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Characterization of topological states

Topological edge and surface states have unique electronic properties which make them promising candidates for applications, e.g. in quantum computing. Using scanning probe techniques, we study the local properties of topological boundary states in layered materials.

Topological materials have in common an inverted band structure that results in topologically protected boundary states at interfaces bordering to a topologically trivial material, including vacuum. The material class of Bi2Te3 is a prototypical three-dimensional topological insulator, with two-dimensional Dirac cone-like surface states, which we have studied extensively in the past [1, 2, 3, 4]. When induced with magnetism, in form of MnBi2Te4, we are further able to study the interplay of magnetism and topology [5].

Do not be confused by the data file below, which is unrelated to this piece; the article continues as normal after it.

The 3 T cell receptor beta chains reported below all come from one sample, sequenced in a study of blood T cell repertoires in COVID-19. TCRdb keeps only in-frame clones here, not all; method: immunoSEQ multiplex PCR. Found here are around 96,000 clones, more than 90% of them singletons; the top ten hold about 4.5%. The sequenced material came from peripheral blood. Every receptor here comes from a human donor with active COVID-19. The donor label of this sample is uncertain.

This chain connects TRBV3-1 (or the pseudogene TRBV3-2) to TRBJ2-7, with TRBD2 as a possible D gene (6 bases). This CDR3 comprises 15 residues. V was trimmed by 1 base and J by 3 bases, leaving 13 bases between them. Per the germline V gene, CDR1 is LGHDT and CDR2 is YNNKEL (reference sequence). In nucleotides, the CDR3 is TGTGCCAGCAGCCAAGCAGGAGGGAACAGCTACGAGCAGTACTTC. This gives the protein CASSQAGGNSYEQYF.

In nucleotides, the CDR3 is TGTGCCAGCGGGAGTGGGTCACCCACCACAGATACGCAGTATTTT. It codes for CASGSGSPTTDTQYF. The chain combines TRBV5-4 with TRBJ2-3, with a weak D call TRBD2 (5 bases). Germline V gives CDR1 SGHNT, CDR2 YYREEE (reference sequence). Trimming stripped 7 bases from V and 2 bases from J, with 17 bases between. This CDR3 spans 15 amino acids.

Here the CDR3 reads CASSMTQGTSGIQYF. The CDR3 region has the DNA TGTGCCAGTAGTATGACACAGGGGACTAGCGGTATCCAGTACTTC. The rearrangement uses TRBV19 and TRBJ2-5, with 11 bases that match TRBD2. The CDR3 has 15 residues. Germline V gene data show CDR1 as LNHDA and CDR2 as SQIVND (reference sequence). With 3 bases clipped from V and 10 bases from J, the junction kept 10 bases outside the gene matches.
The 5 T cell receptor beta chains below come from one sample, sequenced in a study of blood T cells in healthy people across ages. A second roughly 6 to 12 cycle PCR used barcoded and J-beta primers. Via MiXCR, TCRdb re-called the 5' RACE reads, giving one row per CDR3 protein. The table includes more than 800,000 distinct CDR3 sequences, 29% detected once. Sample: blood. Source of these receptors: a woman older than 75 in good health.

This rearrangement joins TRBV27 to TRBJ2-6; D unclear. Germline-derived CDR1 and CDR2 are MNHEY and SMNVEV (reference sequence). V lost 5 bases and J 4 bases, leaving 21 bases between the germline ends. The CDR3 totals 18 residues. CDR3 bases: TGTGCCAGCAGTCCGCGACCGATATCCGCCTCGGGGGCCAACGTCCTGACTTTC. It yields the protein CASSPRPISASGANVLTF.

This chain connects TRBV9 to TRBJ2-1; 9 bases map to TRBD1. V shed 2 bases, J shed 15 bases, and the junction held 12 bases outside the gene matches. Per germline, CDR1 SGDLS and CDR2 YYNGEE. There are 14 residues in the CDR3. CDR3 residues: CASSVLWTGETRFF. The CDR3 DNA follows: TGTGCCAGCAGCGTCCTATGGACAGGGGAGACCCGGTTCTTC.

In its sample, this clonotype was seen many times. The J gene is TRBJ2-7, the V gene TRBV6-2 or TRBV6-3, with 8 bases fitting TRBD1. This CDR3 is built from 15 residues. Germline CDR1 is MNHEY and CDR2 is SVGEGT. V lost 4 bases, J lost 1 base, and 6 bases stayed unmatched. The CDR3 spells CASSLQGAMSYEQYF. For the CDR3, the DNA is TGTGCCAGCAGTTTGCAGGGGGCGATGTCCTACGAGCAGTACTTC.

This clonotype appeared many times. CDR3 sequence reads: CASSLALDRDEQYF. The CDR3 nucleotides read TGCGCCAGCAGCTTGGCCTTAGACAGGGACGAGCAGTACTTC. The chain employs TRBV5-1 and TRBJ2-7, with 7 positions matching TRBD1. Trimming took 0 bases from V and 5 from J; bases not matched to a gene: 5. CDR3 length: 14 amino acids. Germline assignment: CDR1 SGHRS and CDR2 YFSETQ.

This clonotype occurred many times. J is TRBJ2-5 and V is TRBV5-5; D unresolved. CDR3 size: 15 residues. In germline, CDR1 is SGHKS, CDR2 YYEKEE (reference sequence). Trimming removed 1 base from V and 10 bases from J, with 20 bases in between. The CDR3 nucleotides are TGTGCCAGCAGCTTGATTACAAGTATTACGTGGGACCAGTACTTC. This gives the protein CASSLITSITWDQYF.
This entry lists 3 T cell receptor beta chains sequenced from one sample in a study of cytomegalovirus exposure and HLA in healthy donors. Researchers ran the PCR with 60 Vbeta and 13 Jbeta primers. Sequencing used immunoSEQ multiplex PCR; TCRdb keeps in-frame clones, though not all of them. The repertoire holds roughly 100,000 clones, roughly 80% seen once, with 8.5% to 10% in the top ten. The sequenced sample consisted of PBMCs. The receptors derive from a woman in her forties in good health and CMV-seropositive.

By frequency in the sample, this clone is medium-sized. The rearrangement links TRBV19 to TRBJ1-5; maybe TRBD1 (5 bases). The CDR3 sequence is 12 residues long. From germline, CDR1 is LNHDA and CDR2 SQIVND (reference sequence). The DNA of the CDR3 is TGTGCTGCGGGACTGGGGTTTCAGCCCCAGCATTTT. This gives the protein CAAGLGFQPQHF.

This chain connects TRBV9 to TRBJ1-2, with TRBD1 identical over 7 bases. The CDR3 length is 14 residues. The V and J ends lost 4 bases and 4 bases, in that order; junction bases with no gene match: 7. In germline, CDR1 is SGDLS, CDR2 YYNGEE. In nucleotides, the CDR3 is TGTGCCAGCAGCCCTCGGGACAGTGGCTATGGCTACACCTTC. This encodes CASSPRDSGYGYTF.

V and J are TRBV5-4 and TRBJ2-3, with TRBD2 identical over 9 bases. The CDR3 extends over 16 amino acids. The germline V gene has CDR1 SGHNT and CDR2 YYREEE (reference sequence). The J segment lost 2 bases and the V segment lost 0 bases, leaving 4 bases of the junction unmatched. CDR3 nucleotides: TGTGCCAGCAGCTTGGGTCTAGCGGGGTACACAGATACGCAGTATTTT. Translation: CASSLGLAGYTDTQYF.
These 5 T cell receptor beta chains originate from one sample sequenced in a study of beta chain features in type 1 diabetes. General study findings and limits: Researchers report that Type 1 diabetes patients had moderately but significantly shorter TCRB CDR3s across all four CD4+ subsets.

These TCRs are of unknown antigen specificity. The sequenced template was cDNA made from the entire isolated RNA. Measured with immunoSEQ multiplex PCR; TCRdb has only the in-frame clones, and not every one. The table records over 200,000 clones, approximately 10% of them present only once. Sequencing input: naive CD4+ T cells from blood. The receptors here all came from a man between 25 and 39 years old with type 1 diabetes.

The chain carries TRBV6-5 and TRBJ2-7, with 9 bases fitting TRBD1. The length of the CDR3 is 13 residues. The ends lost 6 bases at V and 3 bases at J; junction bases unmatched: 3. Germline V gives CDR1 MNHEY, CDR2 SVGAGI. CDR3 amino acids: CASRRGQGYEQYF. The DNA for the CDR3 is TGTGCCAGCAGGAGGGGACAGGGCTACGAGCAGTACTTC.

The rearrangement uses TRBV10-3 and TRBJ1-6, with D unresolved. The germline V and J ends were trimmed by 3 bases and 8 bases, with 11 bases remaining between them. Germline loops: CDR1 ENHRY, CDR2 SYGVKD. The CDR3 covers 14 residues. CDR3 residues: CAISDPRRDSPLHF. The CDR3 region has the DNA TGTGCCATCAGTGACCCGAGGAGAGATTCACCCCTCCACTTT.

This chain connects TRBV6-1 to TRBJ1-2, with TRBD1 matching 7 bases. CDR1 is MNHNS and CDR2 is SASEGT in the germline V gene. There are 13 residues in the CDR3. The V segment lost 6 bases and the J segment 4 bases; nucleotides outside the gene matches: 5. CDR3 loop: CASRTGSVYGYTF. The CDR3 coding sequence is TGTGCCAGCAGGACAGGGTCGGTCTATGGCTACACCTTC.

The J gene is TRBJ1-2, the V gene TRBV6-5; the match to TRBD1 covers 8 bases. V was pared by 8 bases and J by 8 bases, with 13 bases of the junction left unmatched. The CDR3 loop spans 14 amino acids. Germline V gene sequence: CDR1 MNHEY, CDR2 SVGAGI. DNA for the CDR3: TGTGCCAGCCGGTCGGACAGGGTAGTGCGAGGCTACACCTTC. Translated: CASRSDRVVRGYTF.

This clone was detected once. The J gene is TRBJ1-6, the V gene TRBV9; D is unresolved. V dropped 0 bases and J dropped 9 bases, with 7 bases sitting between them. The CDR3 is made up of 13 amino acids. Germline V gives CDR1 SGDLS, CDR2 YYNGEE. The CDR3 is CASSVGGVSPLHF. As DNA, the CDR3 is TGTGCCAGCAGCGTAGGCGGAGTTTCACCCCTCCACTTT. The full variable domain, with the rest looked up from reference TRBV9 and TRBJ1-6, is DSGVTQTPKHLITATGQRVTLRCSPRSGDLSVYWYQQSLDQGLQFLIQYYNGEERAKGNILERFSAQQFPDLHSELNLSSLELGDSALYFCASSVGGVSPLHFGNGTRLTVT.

By incorporating layered topological insulators into heterostructures, we are able to engineer topological superconductors [6] which can host so-called Majorana states and are proposed to have applications in topological quantum computing.